Megan Chasteen – Grooming 
Marybeth Haar – Adopting Peggy & Stormy
Gail Beach – Evaluations, Fostering Kimber & Peggy and dog washing
JD Hasty – Dog washing
Dr. Shanna Ewert & staff at Community Animal Hospital in Warsaw, IN – 
Lou Anne Denny – Dog washing
Barb Parsons  - Dog washing and kennel cleaning
Jeff Persons Dog washing and kennel cleaning 
JoDee Lawson (Imogene) – Transport organizing for 3 transports
Staff and Vets at Lafayette Low-Cost Spay & Neuter
Sharon Dull working and visiting the dogs as they recouped
Jo & Pat Miller – Transporting 9 dogs in a horse trailer
Max  – Pat’s helper
Liz Crawley - helping get dogs loaded and transported from Clinic to kennels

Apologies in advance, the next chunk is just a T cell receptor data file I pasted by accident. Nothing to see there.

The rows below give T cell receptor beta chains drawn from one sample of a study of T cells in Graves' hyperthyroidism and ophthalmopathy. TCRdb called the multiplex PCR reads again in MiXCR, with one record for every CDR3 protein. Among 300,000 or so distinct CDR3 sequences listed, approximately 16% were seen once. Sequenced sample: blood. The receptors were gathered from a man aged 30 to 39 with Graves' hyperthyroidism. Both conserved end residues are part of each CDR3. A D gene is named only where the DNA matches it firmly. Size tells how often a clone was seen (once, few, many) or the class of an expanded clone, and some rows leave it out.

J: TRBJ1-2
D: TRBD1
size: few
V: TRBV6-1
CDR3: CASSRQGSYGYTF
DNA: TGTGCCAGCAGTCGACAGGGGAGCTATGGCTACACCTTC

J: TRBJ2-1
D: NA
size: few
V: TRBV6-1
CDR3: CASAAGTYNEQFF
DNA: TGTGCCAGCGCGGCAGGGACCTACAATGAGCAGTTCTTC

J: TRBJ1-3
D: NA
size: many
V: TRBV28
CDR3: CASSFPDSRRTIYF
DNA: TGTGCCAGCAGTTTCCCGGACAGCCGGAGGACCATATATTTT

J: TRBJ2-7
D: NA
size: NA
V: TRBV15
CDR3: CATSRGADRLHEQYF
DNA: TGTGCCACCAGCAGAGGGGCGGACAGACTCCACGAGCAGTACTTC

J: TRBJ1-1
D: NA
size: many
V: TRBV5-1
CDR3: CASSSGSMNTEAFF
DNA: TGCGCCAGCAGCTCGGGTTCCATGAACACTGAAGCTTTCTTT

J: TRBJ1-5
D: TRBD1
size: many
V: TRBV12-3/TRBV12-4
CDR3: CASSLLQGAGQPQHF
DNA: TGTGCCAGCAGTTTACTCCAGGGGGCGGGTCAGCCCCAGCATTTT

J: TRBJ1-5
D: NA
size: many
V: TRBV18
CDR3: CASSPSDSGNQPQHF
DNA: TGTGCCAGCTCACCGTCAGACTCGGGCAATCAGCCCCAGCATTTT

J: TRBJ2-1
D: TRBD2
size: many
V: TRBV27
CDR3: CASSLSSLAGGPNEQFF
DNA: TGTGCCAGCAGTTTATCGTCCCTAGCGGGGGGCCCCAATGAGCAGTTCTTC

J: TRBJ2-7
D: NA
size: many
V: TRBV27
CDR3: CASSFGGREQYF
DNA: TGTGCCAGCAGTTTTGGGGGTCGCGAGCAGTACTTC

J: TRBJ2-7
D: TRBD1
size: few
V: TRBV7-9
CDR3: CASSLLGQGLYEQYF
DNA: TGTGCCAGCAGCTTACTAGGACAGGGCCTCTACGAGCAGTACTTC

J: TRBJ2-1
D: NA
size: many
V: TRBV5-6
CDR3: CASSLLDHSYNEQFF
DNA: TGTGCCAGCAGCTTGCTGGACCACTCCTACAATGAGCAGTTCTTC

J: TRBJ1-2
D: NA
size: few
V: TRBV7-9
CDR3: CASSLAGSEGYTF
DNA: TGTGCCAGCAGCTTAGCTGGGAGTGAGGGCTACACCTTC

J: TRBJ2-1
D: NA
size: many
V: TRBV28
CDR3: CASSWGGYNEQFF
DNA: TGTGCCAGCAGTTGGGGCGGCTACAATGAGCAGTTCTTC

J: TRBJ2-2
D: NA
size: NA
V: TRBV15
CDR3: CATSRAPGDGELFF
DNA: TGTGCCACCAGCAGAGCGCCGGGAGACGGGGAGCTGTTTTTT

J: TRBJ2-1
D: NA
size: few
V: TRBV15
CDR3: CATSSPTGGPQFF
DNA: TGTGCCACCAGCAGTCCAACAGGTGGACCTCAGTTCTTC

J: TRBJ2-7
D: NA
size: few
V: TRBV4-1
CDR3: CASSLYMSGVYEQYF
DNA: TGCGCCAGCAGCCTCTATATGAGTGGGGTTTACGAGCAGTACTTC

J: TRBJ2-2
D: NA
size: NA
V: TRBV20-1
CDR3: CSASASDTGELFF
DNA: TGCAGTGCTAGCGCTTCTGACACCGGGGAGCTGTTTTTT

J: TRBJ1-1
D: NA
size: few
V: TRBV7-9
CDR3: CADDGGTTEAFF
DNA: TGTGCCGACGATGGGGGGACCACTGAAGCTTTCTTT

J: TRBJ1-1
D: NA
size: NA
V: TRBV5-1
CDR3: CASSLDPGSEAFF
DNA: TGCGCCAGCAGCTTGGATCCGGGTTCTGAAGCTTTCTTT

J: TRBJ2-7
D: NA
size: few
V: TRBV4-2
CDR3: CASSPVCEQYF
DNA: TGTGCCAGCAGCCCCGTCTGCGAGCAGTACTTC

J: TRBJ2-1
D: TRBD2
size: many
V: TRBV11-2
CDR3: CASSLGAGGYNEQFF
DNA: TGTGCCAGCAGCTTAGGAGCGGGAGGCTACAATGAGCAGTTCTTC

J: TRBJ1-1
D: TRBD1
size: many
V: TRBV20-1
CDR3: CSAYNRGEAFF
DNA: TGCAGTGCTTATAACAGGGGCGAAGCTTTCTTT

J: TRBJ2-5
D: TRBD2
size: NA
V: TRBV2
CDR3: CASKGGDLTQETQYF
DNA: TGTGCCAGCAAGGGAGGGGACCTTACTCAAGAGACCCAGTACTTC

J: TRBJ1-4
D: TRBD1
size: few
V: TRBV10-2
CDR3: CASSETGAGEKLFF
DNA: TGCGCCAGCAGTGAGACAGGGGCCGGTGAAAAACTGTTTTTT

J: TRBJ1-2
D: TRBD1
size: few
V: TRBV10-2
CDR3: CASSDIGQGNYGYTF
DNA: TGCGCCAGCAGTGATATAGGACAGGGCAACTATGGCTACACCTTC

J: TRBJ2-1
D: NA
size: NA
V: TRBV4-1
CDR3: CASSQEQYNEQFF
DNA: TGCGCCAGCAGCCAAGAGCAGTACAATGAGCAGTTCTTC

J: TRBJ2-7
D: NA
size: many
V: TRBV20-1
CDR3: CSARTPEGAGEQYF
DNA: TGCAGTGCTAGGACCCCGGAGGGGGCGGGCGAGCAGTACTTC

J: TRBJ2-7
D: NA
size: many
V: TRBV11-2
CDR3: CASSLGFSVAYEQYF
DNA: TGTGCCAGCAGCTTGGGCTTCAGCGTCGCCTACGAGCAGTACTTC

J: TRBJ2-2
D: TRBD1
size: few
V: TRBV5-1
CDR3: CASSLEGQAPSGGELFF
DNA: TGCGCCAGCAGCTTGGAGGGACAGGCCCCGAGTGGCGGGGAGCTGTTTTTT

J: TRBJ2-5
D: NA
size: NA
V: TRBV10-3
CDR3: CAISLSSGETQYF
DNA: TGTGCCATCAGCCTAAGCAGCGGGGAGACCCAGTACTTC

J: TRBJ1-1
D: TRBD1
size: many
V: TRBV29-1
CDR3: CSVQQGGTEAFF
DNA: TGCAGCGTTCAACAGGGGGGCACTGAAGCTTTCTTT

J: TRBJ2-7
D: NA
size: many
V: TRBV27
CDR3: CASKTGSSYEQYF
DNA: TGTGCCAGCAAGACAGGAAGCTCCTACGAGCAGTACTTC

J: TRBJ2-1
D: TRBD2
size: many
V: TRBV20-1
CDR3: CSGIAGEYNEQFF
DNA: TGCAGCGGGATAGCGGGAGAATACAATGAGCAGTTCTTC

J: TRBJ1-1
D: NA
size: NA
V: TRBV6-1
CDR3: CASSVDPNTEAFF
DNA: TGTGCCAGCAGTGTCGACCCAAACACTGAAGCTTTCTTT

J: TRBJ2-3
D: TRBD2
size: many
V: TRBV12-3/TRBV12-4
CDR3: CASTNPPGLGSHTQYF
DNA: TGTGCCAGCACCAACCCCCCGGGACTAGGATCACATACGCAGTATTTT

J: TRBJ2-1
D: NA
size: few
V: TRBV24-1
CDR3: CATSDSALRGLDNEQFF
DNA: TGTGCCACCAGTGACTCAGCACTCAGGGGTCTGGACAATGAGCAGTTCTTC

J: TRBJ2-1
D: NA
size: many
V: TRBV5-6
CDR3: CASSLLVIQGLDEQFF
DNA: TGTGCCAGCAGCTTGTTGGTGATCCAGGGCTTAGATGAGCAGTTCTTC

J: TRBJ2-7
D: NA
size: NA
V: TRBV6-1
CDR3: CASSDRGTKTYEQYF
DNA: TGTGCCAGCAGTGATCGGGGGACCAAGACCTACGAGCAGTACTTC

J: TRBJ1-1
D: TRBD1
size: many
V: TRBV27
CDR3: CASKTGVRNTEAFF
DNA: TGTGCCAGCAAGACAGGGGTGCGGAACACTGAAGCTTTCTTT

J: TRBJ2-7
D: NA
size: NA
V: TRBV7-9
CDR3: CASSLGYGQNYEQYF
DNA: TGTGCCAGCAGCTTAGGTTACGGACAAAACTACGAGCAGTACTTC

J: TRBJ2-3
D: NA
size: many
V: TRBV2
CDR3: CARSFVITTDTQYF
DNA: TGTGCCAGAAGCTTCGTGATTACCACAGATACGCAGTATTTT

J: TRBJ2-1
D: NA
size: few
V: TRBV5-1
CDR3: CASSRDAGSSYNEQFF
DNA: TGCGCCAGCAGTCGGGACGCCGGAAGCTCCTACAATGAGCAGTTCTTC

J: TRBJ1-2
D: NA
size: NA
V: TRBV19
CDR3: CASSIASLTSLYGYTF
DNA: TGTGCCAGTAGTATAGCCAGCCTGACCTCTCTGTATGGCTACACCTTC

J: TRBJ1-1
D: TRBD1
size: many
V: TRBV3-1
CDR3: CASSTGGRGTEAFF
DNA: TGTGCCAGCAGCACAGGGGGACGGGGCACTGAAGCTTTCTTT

Jeremy Hooten – helping get dogs loaded and transported from Clinic to kennels
Nita & Crystal Creek Kennels
Katie Crawford – Transport of Penny, Lady & Jan
Morgan Hancock - Transport of Penny, Lady & Jan
Other rescues – Sally Hull/Hull’s Haven, Dede King/Heart of a Border Collie, Deanne Harris/Border Collie Rescue & Rehab & Naomi Walker-Byrne/BC Save
Glen Highland Farm
Karen Newhall
People that donated, prayed & followed

**I’m sure there are more, many more.  Please forgive me...